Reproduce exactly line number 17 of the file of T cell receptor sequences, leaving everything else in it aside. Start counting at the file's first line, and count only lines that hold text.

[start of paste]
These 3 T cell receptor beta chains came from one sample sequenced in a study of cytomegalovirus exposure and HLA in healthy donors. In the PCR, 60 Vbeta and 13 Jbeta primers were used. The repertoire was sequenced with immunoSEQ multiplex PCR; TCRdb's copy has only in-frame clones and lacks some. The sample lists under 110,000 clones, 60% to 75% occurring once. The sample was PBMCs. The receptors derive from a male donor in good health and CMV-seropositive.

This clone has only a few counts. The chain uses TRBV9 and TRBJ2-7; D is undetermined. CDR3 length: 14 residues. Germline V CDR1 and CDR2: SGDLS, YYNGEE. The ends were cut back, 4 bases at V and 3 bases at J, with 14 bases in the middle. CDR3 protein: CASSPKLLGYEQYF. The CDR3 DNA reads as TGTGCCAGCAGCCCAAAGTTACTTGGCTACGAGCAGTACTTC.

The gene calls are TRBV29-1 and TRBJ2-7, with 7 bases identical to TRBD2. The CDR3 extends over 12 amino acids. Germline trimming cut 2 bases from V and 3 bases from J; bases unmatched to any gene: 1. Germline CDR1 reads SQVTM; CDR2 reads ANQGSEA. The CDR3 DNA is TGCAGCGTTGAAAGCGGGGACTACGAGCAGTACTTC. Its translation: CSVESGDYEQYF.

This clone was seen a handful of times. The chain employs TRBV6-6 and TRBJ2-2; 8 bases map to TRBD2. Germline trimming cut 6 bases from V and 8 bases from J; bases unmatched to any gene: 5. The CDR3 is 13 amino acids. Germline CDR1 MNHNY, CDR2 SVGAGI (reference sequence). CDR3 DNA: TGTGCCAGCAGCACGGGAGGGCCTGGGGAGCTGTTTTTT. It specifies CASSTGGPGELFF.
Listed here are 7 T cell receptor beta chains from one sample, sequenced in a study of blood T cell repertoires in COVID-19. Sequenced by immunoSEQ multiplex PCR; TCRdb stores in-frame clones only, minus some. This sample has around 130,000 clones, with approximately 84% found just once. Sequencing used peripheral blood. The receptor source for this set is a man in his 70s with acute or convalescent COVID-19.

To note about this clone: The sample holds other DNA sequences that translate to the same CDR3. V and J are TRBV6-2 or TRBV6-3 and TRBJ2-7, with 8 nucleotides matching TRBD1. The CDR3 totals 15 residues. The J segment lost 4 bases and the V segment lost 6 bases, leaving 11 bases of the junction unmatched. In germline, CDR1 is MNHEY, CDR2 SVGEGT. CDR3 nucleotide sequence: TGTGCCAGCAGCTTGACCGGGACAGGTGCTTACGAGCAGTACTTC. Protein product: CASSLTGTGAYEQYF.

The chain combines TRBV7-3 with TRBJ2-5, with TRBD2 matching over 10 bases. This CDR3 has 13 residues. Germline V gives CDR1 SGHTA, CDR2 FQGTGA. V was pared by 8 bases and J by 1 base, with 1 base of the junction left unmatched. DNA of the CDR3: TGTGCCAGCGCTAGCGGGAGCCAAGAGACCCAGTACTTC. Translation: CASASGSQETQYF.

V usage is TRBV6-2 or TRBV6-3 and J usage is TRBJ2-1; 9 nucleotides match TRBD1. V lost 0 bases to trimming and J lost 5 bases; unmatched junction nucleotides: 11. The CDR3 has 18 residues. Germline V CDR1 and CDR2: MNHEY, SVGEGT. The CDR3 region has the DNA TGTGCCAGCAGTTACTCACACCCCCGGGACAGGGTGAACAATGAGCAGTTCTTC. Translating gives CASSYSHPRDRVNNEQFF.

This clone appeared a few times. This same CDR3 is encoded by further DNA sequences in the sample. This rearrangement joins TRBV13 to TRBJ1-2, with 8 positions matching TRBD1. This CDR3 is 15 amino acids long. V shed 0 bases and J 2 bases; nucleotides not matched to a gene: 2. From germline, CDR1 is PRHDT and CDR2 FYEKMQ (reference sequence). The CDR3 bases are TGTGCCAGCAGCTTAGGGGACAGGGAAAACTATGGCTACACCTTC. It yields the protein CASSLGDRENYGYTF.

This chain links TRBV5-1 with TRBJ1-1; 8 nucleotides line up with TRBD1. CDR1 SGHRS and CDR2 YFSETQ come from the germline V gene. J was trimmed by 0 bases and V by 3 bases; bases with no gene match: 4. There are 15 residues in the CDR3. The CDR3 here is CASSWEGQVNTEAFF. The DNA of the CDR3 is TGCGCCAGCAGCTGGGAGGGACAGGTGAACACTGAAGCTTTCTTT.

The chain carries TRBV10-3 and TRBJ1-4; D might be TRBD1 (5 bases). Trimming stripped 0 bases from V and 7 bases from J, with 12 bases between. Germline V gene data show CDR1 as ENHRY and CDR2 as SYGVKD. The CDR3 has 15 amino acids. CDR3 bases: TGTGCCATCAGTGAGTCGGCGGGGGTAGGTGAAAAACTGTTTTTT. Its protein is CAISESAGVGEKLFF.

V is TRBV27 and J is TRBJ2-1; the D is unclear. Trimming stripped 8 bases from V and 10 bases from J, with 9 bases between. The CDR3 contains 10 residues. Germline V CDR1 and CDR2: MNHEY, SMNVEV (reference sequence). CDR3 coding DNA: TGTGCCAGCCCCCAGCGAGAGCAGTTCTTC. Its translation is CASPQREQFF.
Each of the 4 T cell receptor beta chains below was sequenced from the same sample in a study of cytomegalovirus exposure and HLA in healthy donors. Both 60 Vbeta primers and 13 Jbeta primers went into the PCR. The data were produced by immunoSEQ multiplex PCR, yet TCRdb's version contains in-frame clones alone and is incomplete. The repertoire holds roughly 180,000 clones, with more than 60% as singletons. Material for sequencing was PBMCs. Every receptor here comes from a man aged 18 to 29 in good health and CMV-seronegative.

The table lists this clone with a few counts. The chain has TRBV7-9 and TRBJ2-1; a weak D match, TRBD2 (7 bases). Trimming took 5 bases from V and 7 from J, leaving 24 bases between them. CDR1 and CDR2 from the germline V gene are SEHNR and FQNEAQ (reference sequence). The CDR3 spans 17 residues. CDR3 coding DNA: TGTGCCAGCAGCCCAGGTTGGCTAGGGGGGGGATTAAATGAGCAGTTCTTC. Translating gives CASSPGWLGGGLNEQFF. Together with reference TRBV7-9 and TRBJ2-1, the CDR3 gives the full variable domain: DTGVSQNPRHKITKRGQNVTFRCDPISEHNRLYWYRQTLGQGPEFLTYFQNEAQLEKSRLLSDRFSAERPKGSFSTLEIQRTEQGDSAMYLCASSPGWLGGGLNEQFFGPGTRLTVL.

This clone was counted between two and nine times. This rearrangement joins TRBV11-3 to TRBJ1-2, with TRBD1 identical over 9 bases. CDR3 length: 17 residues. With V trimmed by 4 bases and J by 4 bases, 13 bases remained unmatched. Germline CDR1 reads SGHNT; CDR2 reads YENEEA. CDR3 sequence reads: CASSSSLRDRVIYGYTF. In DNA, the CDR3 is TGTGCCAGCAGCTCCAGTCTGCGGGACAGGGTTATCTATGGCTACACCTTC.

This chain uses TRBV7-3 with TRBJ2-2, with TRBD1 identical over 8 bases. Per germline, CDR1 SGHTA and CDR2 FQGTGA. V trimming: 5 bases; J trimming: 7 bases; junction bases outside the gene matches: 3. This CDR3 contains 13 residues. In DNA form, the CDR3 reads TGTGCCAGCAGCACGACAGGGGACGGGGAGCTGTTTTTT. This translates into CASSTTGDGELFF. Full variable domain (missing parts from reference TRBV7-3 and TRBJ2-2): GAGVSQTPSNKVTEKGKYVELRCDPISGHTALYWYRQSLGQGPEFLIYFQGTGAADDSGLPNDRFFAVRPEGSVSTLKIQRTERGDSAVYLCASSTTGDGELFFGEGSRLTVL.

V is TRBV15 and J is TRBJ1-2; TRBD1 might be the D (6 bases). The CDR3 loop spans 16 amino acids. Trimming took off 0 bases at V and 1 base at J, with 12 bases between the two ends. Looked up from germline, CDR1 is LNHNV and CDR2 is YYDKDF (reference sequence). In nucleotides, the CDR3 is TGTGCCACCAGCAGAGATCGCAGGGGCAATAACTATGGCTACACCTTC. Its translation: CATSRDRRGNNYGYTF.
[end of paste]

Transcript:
V is TRBV15 and J is TRBJ1-2; TRBD1 might be the D (6 bases). The CDR3 loop spans 16 amino acids. Trimming took off 0 bases at V and 1 base at J, with 12 bases between the two ends. Looked up from germline, CDR1 is LNHNV and CDR2 is YYDKDF (reference sequence). In nucleotides, the CDR3 is TGTGCCACCAGCAGAGATCGCAGGGGCAATAACTATGGCTACACCTTC. Its translation: CATSRDRRGNNYGYTF.